I stress the word “track” because Flying Lotus’ albums have always been this way, where you can’t really tell where one track ends and the next begins (ie. Arca’s mixtape work), although Flying Lotus is kind enough to throw in a few more full-bodied (as opposed to more ‘fleshed out’ which suggests that the others aren’t laboured over) to help ground listeners. Increasingly, these songs tend to be the ones with features, culminating in Kendrick Lamar bringing You’re Dead! to climax on centerpiece “Never Catch Me.” My guess? This is where the reports that the second half is some dramatic drop-off are coming from: there’s less features (only two of them on the second half).

On Flamagra, joining the constant Thundercat at Flying Lotus’ side are the soulful voices of Anderson .Paak and Solange off the heels of their own releases. More surprisingly – as Flying Lotus has always worked with neo-soul artists – are Denzel Curry (the Florida rapper, whose previous TA13OO, I wrote about positively) and David Lynch (who inspired the ‘concept’ of the album when he talked about an “eternal flame sitting on a hill,” according to Flying Lotus). Shabazz Palaces appears on “Actually Virtual,” where Flying Lotus digitally exaggerates Ishmael Butler’s voice to contrast against the natural-sounding rattling drums, and given Shabazz Palaces’ own themes of space and Butler’s own love for jazz (he headed Digable Planets after all), having them collaborate is a match made in heaven. (Shabazz Palaces’ sophomore album, Lese Majesty, is actually a good comparison to Flamagra because a lot of listeners who apparently loved Black Up didn’t want to do the work to parse out a longer, more difficult album. Shame, because I continue to think Lese Majesty as one of the most interesting albums of 2014.)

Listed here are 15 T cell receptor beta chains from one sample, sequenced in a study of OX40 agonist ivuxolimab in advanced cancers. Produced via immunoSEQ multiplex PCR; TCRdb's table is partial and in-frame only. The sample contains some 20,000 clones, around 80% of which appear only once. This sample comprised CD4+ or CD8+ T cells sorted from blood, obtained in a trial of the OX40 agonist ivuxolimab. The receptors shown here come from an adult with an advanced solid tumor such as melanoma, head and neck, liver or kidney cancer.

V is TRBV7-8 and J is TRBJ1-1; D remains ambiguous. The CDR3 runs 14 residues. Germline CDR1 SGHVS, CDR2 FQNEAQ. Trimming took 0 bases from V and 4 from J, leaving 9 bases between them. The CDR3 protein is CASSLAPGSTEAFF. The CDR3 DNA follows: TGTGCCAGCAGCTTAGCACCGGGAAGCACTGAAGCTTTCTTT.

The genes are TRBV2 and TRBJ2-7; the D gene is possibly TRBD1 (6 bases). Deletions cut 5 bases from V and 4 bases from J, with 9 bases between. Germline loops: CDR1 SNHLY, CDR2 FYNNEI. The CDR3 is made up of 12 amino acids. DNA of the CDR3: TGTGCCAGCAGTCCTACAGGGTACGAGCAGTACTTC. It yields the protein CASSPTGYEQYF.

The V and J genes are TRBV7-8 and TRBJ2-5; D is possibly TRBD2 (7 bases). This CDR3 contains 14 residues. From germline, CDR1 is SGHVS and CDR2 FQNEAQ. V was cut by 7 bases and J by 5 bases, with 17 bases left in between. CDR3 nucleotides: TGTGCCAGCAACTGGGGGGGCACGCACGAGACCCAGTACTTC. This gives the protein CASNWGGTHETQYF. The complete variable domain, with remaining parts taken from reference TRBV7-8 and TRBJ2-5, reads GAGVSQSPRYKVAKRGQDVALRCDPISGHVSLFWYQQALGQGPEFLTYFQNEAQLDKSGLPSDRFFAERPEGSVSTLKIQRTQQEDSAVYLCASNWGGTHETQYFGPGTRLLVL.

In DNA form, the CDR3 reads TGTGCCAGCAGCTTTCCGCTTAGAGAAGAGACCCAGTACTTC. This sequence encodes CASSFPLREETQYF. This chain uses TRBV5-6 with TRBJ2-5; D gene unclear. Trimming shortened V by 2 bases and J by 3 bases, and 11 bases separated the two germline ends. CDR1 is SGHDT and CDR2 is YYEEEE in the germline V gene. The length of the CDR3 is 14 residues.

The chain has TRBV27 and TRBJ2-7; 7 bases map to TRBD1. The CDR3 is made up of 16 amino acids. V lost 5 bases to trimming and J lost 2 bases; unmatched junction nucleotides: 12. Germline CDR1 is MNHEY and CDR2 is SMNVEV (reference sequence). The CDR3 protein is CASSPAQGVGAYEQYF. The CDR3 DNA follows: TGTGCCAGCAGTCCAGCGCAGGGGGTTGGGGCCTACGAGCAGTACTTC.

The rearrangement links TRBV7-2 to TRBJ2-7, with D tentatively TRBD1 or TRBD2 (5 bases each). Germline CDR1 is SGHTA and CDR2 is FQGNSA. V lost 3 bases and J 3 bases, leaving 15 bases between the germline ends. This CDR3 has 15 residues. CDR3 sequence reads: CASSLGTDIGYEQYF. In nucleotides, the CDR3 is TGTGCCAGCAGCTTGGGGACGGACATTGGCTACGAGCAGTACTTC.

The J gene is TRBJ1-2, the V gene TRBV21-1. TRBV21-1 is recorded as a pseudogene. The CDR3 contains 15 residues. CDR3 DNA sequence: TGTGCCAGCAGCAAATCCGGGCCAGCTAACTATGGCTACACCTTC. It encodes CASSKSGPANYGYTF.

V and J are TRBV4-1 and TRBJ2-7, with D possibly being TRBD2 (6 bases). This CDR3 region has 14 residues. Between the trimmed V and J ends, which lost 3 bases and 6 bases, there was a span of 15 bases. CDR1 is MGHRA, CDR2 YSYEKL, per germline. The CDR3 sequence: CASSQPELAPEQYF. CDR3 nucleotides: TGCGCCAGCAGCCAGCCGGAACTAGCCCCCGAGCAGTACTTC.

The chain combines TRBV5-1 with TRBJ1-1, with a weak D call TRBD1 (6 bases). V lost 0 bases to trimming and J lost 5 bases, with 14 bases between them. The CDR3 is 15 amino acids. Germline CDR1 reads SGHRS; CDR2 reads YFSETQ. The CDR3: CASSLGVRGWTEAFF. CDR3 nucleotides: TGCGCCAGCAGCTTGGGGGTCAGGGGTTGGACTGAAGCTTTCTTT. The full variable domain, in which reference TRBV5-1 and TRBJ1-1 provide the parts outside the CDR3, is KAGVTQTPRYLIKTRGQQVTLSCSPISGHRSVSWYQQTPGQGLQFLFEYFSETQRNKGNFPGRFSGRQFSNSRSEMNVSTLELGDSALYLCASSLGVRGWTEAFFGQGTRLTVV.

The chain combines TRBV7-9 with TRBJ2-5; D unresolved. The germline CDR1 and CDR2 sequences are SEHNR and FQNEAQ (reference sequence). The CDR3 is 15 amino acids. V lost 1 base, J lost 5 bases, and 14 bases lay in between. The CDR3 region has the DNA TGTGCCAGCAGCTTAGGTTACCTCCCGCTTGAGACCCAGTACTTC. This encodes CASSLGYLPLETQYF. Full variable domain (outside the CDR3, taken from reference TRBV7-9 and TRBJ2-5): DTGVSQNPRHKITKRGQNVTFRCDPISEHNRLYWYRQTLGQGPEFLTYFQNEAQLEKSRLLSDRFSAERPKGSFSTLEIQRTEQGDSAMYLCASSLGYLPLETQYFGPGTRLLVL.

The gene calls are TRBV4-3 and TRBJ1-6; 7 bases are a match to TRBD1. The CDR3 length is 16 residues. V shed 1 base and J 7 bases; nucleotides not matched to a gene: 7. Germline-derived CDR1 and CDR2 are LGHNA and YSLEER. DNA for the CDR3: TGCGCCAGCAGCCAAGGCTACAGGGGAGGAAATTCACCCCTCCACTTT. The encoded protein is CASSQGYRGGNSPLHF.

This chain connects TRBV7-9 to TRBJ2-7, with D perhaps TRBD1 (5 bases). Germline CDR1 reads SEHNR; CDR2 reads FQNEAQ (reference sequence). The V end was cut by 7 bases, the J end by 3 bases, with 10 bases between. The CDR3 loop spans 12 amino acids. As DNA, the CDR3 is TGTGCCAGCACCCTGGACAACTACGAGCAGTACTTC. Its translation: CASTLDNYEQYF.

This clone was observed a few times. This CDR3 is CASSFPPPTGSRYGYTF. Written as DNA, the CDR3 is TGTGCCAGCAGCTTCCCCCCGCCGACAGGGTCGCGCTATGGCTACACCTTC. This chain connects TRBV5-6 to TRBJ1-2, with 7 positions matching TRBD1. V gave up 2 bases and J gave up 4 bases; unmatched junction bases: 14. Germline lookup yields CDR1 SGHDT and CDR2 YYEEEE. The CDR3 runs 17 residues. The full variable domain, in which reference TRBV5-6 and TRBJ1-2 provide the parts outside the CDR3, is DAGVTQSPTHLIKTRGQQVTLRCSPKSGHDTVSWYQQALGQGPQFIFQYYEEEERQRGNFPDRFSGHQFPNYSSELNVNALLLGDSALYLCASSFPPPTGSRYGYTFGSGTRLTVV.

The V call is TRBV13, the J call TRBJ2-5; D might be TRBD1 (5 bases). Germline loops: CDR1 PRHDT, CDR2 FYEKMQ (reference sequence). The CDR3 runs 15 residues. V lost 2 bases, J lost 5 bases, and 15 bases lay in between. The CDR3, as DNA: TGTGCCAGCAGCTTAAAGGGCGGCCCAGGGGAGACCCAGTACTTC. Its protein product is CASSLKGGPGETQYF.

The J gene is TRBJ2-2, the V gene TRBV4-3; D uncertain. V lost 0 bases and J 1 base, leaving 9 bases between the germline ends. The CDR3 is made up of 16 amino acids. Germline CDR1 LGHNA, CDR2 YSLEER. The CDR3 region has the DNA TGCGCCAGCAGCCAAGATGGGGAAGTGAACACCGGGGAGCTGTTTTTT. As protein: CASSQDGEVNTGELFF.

It isn’t “More” or “Black Balloons Reprise” or “Land of Honey” that are the album’s main highlights even though that’s going to be how it’s reported. You could listen to these songs individually, but then you’d be missing out on the lead-in to “More” that is “Heroes in a Half Shell” with the indelible climbs of Thundercat’s unmistakable touches (Stephen Bruner has co-writing credits across the album) and the subtlest of backing vocals (likely from Thundercat himself, they have that friendly airiness to them) and subtlest of jazzy keyboard chords. (Despite running less than 80 seconds in length, “Heroes in a Half Shell” is just indispensable to me, and adds to my fire against anyone who thinks that these shorts songs are skippable.) And on the other side, there’s “Capillaries” which functions as an excellent come-down after .Paak’s naturally attention grabbing voice. I find it telling that the album’s longest song (therefore, the de facto centerpiece of the album even though it comes quite early) is one without any ‘proper’ features at all, “Takashi” which runs close to 6 minutes, an ‘updated’ 70s’ jazz fusion groove that features Thundercat’s brother on drums.